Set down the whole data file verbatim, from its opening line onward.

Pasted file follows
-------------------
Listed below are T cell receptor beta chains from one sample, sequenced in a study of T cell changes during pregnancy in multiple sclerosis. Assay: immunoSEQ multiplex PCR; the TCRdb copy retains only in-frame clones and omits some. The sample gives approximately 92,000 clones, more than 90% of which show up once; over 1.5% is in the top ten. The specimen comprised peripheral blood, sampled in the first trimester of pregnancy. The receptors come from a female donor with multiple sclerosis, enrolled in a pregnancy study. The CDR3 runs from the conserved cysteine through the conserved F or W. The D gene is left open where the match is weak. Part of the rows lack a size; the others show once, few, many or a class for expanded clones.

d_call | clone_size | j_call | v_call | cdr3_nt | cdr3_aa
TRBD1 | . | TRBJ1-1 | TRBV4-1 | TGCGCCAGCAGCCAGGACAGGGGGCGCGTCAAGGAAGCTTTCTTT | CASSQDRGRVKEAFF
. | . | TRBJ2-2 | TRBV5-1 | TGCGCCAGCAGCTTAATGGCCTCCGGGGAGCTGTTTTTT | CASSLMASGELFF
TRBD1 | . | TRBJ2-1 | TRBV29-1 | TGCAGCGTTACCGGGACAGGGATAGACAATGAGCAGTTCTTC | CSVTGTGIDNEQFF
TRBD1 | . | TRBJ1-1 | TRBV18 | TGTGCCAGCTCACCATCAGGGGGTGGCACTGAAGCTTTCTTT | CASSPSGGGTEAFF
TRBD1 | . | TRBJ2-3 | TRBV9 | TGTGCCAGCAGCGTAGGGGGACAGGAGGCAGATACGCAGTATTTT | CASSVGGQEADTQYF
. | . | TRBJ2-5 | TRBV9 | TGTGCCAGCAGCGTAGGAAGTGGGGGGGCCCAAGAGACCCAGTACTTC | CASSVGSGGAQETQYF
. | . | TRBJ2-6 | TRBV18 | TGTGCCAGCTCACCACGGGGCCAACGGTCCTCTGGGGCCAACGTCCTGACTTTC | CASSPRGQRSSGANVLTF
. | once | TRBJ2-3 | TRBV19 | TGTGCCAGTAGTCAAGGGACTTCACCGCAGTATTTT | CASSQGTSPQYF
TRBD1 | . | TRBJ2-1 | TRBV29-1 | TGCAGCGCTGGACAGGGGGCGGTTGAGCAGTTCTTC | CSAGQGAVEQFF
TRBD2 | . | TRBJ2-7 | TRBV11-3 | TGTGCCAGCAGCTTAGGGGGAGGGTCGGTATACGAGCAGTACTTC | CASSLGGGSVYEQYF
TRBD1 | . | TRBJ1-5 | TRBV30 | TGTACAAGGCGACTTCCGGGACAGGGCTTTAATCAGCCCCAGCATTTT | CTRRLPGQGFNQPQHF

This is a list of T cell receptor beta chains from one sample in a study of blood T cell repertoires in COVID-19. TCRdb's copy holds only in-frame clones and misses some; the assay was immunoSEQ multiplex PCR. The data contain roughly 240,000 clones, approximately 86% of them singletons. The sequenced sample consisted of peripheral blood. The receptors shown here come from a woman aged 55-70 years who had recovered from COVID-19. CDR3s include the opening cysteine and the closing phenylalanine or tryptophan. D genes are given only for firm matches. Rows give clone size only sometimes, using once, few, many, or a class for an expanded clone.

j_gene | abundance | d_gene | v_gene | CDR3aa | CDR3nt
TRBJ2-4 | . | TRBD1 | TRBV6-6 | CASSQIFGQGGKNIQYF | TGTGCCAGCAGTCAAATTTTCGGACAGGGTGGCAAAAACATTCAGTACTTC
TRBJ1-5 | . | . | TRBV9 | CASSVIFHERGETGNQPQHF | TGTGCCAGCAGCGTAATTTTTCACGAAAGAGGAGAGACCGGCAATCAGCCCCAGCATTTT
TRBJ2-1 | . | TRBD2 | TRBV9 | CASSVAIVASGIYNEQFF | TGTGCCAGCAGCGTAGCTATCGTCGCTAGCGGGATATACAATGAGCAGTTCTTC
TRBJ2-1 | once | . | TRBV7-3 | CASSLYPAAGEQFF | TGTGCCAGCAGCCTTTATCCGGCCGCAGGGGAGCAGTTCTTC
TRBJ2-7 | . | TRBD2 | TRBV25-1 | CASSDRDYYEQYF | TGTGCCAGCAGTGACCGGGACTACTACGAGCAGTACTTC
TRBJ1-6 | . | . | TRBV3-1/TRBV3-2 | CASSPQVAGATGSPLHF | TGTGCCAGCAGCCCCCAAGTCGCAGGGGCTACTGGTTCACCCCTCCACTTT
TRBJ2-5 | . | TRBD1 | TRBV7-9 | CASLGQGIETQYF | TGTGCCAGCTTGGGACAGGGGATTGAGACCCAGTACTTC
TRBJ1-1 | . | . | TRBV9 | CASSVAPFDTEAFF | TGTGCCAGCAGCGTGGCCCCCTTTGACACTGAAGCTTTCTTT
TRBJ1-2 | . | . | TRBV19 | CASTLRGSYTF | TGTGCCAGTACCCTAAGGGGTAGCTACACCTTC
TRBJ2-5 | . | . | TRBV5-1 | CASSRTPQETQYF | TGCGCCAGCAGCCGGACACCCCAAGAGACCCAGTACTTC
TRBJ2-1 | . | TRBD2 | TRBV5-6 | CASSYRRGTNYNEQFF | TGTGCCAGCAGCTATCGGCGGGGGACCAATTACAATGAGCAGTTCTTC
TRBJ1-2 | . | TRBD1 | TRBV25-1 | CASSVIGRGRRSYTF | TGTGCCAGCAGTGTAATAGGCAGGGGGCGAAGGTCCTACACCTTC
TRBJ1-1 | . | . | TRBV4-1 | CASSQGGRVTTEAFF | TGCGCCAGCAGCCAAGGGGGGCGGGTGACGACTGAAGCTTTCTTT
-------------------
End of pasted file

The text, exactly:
Listed below are T cell receptor beta chains from one sample, sequenced in a study of T cell changes during pregnancy in multiple sclerosis. Assay: immunoSEQ multiplex PCR; the TCRdb copy retains only in-frame clones and omits some. The sample gives approximately 92,000 clones, more than 90% of which show up once; over 1.5% is in the top ten. The specimen comprised peripheral blood, sampled in the first trimester of pregnancy. The receptors come from a female donor with multiple sclerosis, enrolled in a pregnancy study. The CDR3 runs from the conserved cysteine through the conserved F or W. The D gene is left open where the match is weak. Part of the rows lack a size; the others show once, few, many or a class for expanded clones.

d_call | clone_size | j_call | v_call | cdr3_nt | cdr3_aa
TRBD1 | . | TRBJ1-1 | TRBV4-1 | TGCGCCAGCAGCCAGGACAGGGGGCGCGTCAAGGAAGCTTTCTTT | CASSQDRGRVKEAFF
. | . | TRBJ2-2 | TRBV5-1 | TGCGCCAGCAGCTTAATGGCCTCCGGGGAGCTGTTTTTT | CASSLMASGELFF
TRBD1 | . | TRBJ2-1 | TRBV29-1 | TGCAGCGTTACCGGGACAGGGATAGACAATGAGCAGTTCTTC | CSVTGTGIDNEQFF
TRBD1 | . | TRBJ1-1 | TRBV18 | TGTGCCAGCTCACCATCAGGGGGTGGCACTGAAGCTTTCTTT | CASSPSGGGTEAFF
TRBD1 | . | TRBJ2-3 | TRBV9 | TGTGCCAGCAGCGTAGGGGGACAGGAGGCAGATACGCAGTATTTT | CASSVGGQEADTQYF
. | . | TRBJ2-5 | TRBV9 | TGTGCCAGCAGCGTAGGAAGTGGGGGGGCCCAAGAGACCCAGTACTTC | CASSVGSGGAQETQYF
. | . | TRBJ2-6 | TRBV18 | TGTGCCAGCTCACCACGGGGCCAACGGTCCTCTGGGGCCAACGTCCTGACTTTC | CASSPRGQRSSGANVLTF
. | once | TRBJ2-3 | TRBV19 | TGTGCCAGTAGTCAAGGGACTTCACCGCAGTATTTT | CASSQGTSPQYF
TRBD1 | . | TRBJ2-1 | TRBV29-1 | TGCAGCGCTGGACAGGGGGCGGTTGAGCAGTTCTTC | CSAGQGAVEQFF
TRBD2 | . | TRBJ2-7 | TRBV11-3 | TGTGCCAGCAGCTTAGGGGGAGGGTCGGTATACGAGCAGTACTTC | CASSLGGGSVYEQYF
TRBD1 | . | TRBJ1-5 | TRBV30 | TGTACAAGGCGACTTCCGGGACAGGGCTTTAATCAGCCCCAGCATTTT | CTRRLPGQGFNQPQHF

This is a list of T cell receptor beta chains from one sample in a study of blood T cell repertoires in COVID-19. TCRdb's copy holds only in-frame clones and misses some; the assay was immunoSEQ multiplex PCR. The data contain roughly 240,000 clones, approximately 86% of them singletons. The sequenced sample consisted of peripheral blood. The receptors shown here come from a woman aged 55-70 years who had recovered from COVID-19. CDR3s include the opening cysteine and the closing phenylalanine or tryptophan. D genes are given only for firm matches. Rows give clone size only sometimes, using once, few, many, or a class for an expanded clone.

j_gene | abundance | d_gene | v_gene | CDR3aa | CDR3nt
TRBJ2-4 | . | TRBD1 | TRBV6-6 | CASSQIFGQGGKNIQYF | TGTGCCAGCAGTCAAATTTTCGGACAGGGTGGCAAAAACATTCAGTACTTC
TRBJ1-5 | . | . | TRBV9 | CASSVIFHERGETGNQPQHF | TGTGCCAGCAGCGTAATTTTTCACGAAAGAGGAGAGACCGGCAATCAGCCCCAGCATTTT
TRBJ2-1 | . | TRBD2 | TRBV9 | CASSVAIVASGIYNEQFF | TGTGCCAGCAGCGTAGCTATCGTCGCTAGCGGGATATACAATGAGCAGTTCTTC
TRBJ2-1 | once | . | TRBV7-3 | CASSLYPAAGEQFF | TGTGCCAGCAGCCTTTATCCGGCCGCAGGGGAGCAGTTCTTC
TRBJ2-7 | . | TRBD2 | TRBV25-1 | CASSDRDYYEQYF | TGTGCCAGCAGTGACCGGGACTACTACGAGCAGTACTTC
TRBJ1-6 | . | . | TRBV3-1/TRBV3-2 | CASSPQVAGATGSPLHF | TGTGCCAGCAGCCCCCAAGTCGCAGGGGCTACTGGTTCACCCCTCCACTTT
TRBJ2-5 | . | TRBD1 | TRBV7-9 | CASLGQGIETQYF | TGTGCCAGCTTGGGACAGGGGATTGAGACCCAGTACTTC
TRBJ1-1 | . | . | TRBV9 | CASSVAPFDTEAFF | TGTGCCAGCAGCGTGGCCCCCTTTGACACTGAAGCTTTCTTT
TRBJ1-2 | . | . | TRBV19 | CASTLRGSYTF | TGTGCCAGTACCCTAAGGGGTAGCTACACCTTC
TRBJ2-5 | . | . | TRBV5-1 | CASSRTPQETQYF | TGCGCCAGCAGCCGGACACCCCAAGAGACCCAGTACTTC
TRBJ2-1 | . | TRBD2 | TRBV5-6 | CASSYRRGTNYNEQFF | TGTGCCAGCAGCTATCGGCGGGGGACCAATTACAATGAGCAGTTCTTC
TRBJ1-2 | . | TRBD1 | TRBV25-1 | CASSVIGRGRRSYTF | TGTGCCAGCAGTGTAATAGGCAGGGGGCGAAGGTCCTACACCTTC
TRBJ1-1 | . | . | TRBV4-1 | CASSQGGRVTTEAFF | TGCGCCAGCAGCCAAGGGGGGCGGGTGACGACTGAAGCTTTCTTT